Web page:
This may be a sign that Google is getting too big and successful for the likes of governments.
Regardless of what you might think about the origins on The Pirate Party, there’s no denial that the movement resulted in a substantial number of votes across Europe. While it’s almost a given that the Pirate Party would have no success in U.S. (we doubt the well-lobbied legal system would refuse the registration of such political option) and many other ‘advanced’ parts of the globe – in Europe the situation is different. The Pirate Party managed to enter European Parliament and several parliaments across Europe, and immediately begun with its campaigns to modify copyright laws. In a recent post on TorrentFreak, Rick Falkvinge, the founder
Philae is the name given to the Rosetta mission lander of the European Space Agency (ESA). It’s preparing to land on a comet 405 million kilometers from Earth. The tongue-twisting name of that comet is 67P/Churyumov–Gerasimenko. Five potential landing sites had been suggested. The press was notified of the final choice in a briefing today in Paris. Site “J,” judged to be the least risky landing location, is on the smaller, 4 km wide lobe, of Comet 67P. This space voyager will have a visitor on November 11 if all goes as planned. The alternative site “C” would place the lander on the larger section
Qualcomm (NASDAQ: QCOM) may be facing an antitrust investigation from authorities in the European Union over allegations that it has abused its dominant market position, according to a report from Reuters. The complaint against Qualcomm in the EU comes as Qualcomm finds itself mired in an investigation from Chinese authorities over patent disputes and so-called abuse of its dominant position. Chinese authorities, likely under orders from Beijing to make the environment hostile to American Qualcomm, are investigating whether Qualcomm holds monopoly power over key mobile technologies by refusing to license them to its Chinese competitors. Qualcomm, for its part, has said that some Chinese firms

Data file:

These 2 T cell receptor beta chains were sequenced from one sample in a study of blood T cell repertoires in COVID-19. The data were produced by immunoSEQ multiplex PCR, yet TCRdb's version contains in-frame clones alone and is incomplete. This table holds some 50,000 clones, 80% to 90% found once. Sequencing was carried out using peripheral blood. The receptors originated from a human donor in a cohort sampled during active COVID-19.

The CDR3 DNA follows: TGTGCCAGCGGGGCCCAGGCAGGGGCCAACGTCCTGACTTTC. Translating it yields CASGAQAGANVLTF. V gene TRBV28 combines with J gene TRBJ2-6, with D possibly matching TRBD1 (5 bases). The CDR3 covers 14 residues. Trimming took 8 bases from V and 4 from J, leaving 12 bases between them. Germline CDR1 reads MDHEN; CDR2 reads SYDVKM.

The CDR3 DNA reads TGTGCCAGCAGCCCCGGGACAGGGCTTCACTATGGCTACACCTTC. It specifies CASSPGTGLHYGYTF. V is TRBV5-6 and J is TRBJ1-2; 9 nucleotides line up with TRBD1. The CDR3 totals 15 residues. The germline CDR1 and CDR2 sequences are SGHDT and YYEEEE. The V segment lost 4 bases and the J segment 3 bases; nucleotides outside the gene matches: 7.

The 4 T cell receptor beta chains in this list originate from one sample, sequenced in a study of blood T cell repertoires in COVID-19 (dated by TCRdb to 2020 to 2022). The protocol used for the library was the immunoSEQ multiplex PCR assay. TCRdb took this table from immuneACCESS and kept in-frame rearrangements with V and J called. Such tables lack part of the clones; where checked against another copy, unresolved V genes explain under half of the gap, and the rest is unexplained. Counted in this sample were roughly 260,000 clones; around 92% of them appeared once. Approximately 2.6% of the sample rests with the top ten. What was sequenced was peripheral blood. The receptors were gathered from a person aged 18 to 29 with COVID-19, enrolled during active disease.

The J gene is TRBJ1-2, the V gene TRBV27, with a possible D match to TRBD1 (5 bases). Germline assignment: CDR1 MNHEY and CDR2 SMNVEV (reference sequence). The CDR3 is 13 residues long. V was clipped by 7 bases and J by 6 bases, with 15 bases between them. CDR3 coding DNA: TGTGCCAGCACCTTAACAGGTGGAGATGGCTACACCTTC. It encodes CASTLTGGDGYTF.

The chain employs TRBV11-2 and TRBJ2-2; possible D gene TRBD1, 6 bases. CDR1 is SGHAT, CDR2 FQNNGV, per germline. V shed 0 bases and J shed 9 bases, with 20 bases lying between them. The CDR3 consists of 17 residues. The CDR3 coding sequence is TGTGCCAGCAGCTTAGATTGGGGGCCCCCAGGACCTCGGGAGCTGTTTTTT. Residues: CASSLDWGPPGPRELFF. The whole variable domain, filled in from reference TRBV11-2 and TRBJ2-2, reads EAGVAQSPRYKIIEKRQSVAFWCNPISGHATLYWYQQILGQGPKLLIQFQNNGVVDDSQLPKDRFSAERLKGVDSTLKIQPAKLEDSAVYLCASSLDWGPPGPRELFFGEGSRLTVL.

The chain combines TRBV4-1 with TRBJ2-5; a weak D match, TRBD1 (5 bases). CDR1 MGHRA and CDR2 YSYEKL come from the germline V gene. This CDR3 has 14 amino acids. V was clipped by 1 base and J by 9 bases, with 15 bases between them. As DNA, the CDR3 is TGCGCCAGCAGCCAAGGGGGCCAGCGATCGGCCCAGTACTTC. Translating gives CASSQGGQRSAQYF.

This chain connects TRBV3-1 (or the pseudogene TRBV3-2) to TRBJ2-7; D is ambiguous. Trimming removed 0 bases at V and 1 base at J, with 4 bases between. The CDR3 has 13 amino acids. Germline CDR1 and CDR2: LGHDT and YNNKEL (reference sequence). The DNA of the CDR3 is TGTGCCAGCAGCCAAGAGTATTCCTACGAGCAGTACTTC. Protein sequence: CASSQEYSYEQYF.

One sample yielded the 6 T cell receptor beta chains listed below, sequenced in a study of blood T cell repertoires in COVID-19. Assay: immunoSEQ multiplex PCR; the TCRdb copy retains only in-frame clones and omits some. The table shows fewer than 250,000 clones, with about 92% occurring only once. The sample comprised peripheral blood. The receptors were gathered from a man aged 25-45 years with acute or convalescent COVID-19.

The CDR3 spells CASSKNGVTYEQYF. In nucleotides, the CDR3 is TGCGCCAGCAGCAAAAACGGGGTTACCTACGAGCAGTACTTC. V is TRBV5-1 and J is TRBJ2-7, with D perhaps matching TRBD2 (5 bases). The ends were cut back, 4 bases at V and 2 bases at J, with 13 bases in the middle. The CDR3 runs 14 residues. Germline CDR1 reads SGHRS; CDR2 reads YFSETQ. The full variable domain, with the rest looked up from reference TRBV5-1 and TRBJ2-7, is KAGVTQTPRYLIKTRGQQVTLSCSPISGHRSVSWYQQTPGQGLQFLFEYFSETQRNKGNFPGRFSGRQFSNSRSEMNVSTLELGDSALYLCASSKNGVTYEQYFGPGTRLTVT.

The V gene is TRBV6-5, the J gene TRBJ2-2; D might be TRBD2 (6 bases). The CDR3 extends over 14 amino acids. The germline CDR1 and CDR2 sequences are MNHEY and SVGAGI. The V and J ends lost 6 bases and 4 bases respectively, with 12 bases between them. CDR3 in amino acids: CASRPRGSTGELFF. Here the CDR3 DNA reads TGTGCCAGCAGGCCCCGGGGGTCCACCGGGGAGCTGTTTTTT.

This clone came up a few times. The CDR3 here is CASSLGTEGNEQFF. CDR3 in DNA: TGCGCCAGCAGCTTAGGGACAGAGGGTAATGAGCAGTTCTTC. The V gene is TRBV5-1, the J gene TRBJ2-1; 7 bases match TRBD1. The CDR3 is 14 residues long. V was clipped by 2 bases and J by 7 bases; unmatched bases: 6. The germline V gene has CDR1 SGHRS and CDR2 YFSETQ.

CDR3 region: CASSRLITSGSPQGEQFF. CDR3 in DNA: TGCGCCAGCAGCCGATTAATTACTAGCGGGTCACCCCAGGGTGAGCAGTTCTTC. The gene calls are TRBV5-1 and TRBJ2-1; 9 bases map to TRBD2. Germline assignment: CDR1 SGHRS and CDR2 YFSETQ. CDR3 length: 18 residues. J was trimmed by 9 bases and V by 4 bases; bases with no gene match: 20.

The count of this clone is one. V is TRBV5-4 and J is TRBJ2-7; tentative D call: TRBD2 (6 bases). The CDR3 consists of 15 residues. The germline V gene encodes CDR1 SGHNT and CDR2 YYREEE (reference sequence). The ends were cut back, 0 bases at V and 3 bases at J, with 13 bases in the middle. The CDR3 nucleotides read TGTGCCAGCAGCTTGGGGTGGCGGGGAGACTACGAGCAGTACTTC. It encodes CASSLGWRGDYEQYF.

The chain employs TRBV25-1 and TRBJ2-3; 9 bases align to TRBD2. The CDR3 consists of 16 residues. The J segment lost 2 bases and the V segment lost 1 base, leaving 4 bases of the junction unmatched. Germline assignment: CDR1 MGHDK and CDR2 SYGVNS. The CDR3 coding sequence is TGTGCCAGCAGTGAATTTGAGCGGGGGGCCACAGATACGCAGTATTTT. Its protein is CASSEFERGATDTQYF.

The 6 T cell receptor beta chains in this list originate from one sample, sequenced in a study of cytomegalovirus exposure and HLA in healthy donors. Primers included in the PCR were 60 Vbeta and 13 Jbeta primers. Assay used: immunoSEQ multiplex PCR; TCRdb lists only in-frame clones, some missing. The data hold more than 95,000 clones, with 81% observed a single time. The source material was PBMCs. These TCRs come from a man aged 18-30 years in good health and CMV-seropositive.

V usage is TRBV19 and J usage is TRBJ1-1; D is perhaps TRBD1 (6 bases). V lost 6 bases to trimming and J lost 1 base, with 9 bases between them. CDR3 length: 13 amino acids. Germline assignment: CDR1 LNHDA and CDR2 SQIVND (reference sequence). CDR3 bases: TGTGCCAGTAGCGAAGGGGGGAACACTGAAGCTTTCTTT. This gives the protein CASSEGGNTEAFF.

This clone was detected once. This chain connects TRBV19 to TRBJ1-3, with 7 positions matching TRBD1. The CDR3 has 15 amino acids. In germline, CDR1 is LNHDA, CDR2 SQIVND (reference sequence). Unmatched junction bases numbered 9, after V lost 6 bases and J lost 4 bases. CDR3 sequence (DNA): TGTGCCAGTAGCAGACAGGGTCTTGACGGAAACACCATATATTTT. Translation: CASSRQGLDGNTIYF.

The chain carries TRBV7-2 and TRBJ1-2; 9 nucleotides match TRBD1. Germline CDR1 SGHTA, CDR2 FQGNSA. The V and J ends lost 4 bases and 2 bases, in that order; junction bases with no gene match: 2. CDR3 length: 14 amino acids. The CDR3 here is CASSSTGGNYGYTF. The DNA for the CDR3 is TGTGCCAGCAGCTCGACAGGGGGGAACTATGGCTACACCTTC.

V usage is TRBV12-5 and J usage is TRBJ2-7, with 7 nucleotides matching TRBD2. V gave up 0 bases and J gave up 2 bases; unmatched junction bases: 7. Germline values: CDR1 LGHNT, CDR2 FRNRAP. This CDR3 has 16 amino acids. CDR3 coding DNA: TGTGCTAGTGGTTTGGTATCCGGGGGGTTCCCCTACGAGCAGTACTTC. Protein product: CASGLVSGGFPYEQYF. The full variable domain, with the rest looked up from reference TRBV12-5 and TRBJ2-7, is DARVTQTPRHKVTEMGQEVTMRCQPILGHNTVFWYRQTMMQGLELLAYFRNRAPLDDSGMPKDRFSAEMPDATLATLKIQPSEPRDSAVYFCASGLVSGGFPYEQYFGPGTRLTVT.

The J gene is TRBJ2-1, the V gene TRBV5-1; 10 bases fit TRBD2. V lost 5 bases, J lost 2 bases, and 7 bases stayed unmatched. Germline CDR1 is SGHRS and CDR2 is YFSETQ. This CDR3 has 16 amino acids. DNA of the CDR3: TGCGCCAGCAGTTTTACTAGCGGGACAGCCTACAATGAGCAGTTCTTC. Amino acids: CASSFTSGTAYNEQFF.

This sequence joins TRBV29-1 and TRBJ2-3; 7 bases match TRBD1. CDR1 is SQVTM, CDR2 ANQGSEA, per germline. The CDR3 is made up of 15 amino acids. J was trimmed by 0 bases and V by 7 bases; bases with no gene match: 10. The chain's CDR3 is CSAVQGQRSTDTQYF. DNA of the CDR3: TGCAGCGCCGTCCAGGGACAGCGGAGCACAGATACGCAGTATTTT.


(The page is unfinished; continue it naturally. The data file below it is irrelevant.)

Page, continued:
Within the past few days there have been multiple stories of banks trying to scrub the web of their mistakes. One story involves a Goldman Sachs contractor accidentally sending an email to a random Gmail user instead of sending it internally to a Goldman employee (@gmail.com vs @gs.com). In the story, Goldman Sachs demands that Google delete or ‘unsend’ the email from the Goldman contractor to the Gmail user. Unfortunately for Goldman, Google really has no reason to comply with Goldman’s request even if it was entirely erroneous. Goldman went as far as to sue Google in court demanding that they ‘unsend’ their email from
Intel has lost a challenge in court today against the European Commission’s original judgement against them that found them guilty of breaching anti-trust laws and fined them $1.4 billion. This finding was originally handed down in 2009 after a long investigation and ruling process, even though the behavior happened well before 2009. In fact, Intel’s challenging of this ruling has pushed back the $1.4 billion fine nearly 5 years, which may have been part of Intel’s original strategy. They can, however, further delay the process by taking the European Commission’s ruling and the denial of a challenge to the Court of Justice of the European
The European Commission, a part of the European Union, has been handing out warnings to various smartphone manufacturers letting them know that their frivolous lawsuits and patent attacks are not going to be welcome by the European Commission. In two separate statements, the European Commission has reprimanded Motorola Mobility and worked with Samsung (after reprimanding them) in regards to anti-trust behavior pertaining to injunctions on their competitors they have sought based on essential patents. Interestingly enough, both of these cases pertain to 3G and GSM patents that Motorola and Samsung had brought against Apple and requested that there be injunctions against Apple’s products being imported into those